The Court observed that the instant petition has challenged the circular on grounds of legality of the sub-classification made in it, merely with reference to the economic status of a citizen.
The Court observed that supply of vaccines has to be made on ‘first come first served’ basis and such an approach may not be appropriate for poor/rural sector i.e. Antyodaya and Below Poverty Line groups due to lack of education, poverty, lack of any smart phones to effect registration in portals, the remoteness of the area where they are living, the lack of access/conveyance, the limited infrastructure available in the place of their living and also the internet connectivity. Thus, if any steps are taken by the State Government to have the benefit extended to such people as well, the object cannot be doubted. But, such step has necessarily to be in conformity with the constitutional mandate and in tune with the guidelines issued by the Central Government at the national level. Prima facie, sub-classification with reference to the ‘financial status’ alone is not correct or sustainable.
The Court further observed that in the scheme in question, the ‘priority’ was fixed by the Central Government as per the guidelines/policy already declared as during the the first wave, the ‘frontline workers’ like the Doctors, Nurses and other ‘Corona Warriors’ who were having direct contact with the patients have been rightly included in the top priority group. The next phase was for persons above 60 years and for persons with co-morbidities. The cut off age of 60 was subsequently reduced to 45. Now, under the third phase stage (for the persons between the age of 18 to 44) no distinction is made and as per the policy all such persons have been treated as a common lot.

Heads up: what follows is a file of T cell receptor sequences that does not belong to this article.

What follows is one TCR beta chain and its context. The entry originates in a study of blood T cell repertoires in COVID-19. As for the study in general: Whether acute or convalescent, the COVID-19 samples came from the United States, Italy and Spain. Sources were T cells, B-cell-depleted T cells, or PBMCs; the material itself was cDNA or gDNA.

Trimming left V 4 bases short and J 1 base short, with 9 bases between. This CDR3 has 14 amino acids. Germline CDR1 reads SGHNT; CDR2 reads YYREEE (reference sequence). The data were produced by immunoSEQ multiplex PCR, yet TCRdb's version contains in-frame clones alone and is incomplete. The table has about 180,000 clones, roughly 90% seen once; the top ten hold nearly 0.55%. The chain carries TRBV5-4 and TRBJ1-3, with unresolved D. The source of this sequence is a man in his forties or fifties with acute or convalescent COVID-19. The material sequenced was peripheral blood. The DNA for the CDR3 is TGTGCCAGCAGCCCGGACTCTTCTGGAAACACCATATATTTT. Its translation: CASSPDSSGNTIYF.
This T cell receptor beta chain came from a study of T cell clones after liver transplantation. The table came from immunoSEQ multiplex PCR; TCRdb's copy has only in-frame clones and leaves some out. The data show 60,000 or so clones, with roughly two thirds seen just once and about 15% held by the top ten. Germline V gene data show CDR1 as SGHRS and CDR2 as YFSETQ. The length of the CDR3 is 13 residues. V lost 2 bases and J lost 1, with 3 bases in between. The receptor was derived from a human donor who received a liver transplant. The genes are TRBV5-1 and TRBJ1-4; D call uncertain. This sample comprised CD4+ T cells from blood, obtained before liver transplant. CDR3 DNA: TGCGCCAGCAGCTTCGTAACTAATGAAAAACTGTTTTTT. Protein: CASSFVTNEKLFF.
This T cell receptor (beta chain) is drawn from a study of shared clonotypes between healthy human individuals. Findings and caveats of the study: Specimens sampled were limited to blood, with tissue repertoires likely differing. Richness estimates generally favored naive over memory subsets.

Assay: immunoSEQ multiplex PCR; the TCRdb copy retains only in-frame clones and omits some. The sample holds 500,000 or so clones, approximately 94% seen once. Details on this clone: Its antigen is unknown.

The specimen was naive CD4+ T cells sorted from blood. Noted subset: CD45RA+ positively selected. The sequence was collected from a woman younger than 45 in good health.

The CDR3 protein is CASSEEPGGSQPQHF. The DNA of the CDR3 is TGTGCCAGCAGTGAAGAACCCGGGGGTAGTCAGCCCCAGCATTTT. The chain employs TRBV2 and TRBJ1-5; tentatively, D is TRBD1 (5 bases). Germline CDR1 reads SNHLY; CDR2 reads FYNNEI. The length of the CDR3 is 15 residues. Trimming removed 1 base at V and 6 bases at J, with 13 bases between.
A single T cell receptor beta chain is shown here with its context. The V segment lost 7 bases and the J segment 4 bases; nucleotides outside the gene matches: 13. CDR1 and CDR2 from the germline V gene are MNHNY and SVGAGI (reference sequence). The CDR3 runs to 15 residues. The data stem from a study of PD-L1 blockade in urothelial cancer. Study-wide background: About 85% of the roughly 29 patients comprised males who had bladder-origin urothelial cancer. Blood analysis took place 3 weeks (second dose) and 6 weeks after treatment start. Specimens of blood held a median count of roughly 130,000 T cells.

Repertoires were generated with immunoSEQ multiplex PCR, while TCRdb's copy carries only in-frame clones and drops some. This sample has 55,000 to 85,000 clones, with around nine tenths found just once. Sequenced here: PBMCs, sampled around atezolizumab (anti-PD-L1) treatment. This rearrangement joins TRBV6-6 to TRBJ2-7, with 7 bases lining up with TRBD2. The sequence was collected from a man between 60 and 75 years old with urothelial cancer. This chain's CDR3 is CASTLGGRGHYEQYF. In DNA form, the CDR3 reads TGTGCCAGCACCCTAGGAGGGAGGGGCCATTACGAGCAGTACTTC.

The Court thus held that a Scheme has to be formulated by the State by earmarking appropriate share of the vaccines to them as well and set up ‘Help Desks’ providing spot registration and to administer vaccines to them, without compromising the right of the other segments who are entitled to have equal treatment with regard to the right to life.
The Court further held
“State Government shall fix a reasonable ratio of allotment of vaccines to the ‘Antyodaya Group’, the persons belonging to the ‘Below Poverty Line’ and the persons belonging to the ‘Above Poverty Line’, with reference to all the relevant aspects including the vulnerability, chance to spread the disease and the number of eligible persons in the group.”
[Suo Moto WP (PIL) v. State of Chhattisgarh, 2021 SCC OnLine Chh 987, decided on 04-05-2020]
Arunima Bose, Editorial Assistant has put this report together
Amicus Curiae: Mr. Prafull N Bharat
Advocate for the State/Respondents 1 to 3: Mr. Satish Chandra Verma, Mr. Chandresh Shrivastava, and Mr. Vikram Sharma
Advocate for Respondent 4. Mr. Ramakant Mishra,
Advocate for Respondent 7: Mr. Abhishek Sinha,
Advocate for Respondent 9: Mr. Ashish Shrivastava
Advocates for the respective Interveners: Mr. Kishore Bhaduri, Mr. Sandeep Dubey, Mr. Palash Tiwari, Mr. Devershi Thakur, Mr. Shri Goutam Khetrapal, Mr. Shivang Dubey, Mr. Raj Bahadur Singh, Mr. Rishi Rahul Soni, Mr. Shakti Raj Sinha, Mr. Sameer Singh, Mr. Atul Kesharwani, Mr. Rohitashva Singh, Mr. Virendra Verma, Mr. Nishi Kant Sinha, Mr. Curtis Collins, Mr. Ansul Tiwari, Mr. Soumitra Kesharwani, Mr. Anumeh Shrivastava, Mr. Himanshu Choubey, Intervenor in Person.